Poster Session
Issue Date: July 2015
Published Online: July 01, 2015
Updated: April 30, 2020
Enhancing Leadership and Communication by Utilizing a Peer-Mentoring Program: Lessons From Three Years of Implementation
Author Affiliations
  • Saginaw Valley State University
  • Saginaw Valley State University
Article Information
Professional Issues / Health Services Research and Education
Poster Session   |   July 01, 2015
Enhancing Leadership and Communication by Utilizing a Peer-Mentoring Program: Lessons From Three Years of Implementation
American Journal of Occupational Therapy, July 2015, Vol. 69, 6911510134.
American Journal of Occupational Therapy, July 2015, Vol. 69, 6911510134.

Date Presented 4/17/2015

The presented year-long, peer-mentoring program yielded measurable improvements in leadership, communication, and collegiality. Lessons learned from 3 yr of program implementation are shared to support others in instituting similar programs.

SIGNIFICANCE: Carefully designed and rigorous mentoring programs may provide Master in Occupational Therapy (MSOT) students with opportunities to develop stronger leadership and communication skills.
INNOVATION: We present an innovative and low-cost intervention to promote the realization of our Centennial Vision by enhancing leadership skills and by creating strong, inclusive communities.
APPROACH: Our hypothesis was that embedding peer-mentoring in professional preparation will enhance leadership and communication skills of student participants. Peer mentoring is documented as an effective means to promote leadership and communication skills in a variety of settings; however, practical models and evidence of such programs for occupational therapy students are sparse. Hence, the purpose of this presentation is to share one successful model of a peer-mentoring program for MSOT students and to discuss lessons learned from three cohorts of this year-long program. In this study, we measured the outcomes that were focused on transformational leadership, development of communication skills, and collegiality using qualitative and quantitative methods to evaluate student participants’ perception and performance.
METHOD: A total of 221 students participated in this study, which included 102 2nd-yr graduate occupational therapy student volunteers randomly assigned to mentor 1st-yr occupational therapy student volunteers. The program took place at Saginaw Valley State University. Participation was voluntary with a 1-yr commitment. Contact between mentors and mentees was initiated by the mentor at least biweekly and was conducted via face-to-face meetings; meetings were supplemented by electronic media such as e-mail, Facebook, and telephoning.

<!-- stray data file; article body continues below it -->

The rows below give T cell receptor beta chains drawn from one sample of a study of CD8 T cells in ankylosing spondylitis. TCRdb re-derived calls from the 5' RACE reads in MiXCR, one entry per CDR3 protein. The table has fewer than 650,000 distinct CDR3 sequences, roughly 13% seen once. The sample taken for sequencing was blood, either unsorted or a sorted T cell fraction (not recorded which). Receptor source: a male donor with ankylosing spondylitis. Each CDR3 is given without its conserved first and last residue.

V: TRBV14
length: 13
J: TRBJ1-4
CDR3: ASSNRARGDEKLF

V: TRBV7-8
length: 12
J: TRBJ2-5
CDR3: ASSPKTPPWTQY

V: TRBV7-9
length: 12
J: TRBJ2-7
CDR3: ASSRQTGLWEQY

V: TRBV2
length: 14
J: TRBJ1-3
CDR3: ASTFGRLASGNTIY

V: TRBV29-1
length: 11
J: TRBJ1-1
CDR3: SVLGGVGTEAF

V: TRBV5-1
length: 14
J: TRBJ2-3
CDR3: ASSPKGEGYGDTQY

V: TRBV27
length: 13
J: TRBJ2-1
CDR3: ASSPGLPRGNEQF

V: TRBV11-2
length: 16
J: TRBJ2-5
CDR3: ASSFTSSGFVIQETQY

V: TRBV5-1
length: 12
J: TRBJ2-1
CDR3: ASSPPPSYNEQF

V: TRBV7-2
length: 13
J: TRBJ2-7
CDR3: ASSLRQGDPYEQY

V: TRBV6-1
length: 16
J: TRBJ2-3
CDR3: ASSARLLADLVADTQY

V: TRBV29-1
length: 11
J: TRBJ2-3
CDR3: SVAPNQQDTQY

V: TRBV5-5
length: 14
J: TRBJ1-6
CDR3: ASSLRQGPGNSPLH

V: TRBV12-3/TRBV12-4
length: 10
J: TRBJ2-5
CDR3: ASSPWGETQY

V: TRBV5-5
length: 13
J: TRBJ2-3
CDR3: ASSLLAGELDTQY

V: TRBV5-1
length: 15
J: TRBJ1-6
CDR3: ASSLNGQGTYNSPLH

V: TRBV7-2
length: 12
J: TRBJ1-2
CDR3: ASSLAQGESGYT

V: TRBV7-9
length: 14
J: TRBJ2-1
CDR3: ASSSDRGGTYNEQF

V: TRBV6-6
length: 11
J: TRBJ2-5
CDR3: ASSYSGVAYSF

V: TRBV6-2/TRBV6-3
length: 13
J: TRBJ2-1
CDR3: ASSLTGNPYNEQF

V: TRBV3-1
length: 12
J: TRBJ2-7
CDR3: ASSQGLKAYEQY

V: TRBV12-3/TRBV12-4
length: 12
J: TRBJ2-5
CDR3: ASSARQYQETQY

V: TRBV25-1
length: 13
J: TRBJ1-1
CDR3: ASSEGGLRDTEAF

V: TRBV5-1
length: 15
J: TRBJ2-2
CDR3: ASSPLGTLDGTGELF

The evidence-based program curriculum developed by the authors was based on the following: (1) theoretical foundations of leadership and cognitive coaching, (2) conclusions drawn from reported applications of peer mentoring in diverse settings, and (3) student–faculty collaboration. Training and then group meetings (held once per semester) facilitated by faculty provided guidance to mentors in their relationships with mentees. During the 1st (pilot) yr, changes and adaptations to the structure of the program were made on the basis of student feedback to better accommodate student needs.
Following institutional review board (IRB) approval, we assessed participant performance using a mixed-methods design. Measures included the following: (1) pre- and postscores on the Multifactorial Leadership Questionnaire (MLQ); (2) pre- and postscores on the Interpersonal Communication Scale (ICS); (3) monthly mentoring logs describing the duration of the meetings, communication media, and main topics discussed; (4) open-ended feedback surveys administered at midterm and at the end of the program; and (5) in-depth mentee interviews. We analyzed MLQ and ICS data using nonparametric Wilcoxon signed-rank t tests. Mentoring logs and feedback surveys were coded and ranked. Pearson r correlations were used to analyze relations within and between findings.
RESULTS: Significant improvements were found in the leadership questionnaire (p < .05), indicating growth in transformational leadership skills. Students demonstrated increased competence in their interpersonal communication in a variety of aspects assessed. Collegiality and networking were reported among the most important benefits. Different communication media had varying impacts. Overall, both mentors and mentees expressed high levels of satisfaction and perceived benefits.
CONCLUSION: Peer mentoring yielded significant benefits, particularly in leadership and skills development and academic satisfaction. We recommend continued implementation and evaluation of such programs for MSOT students.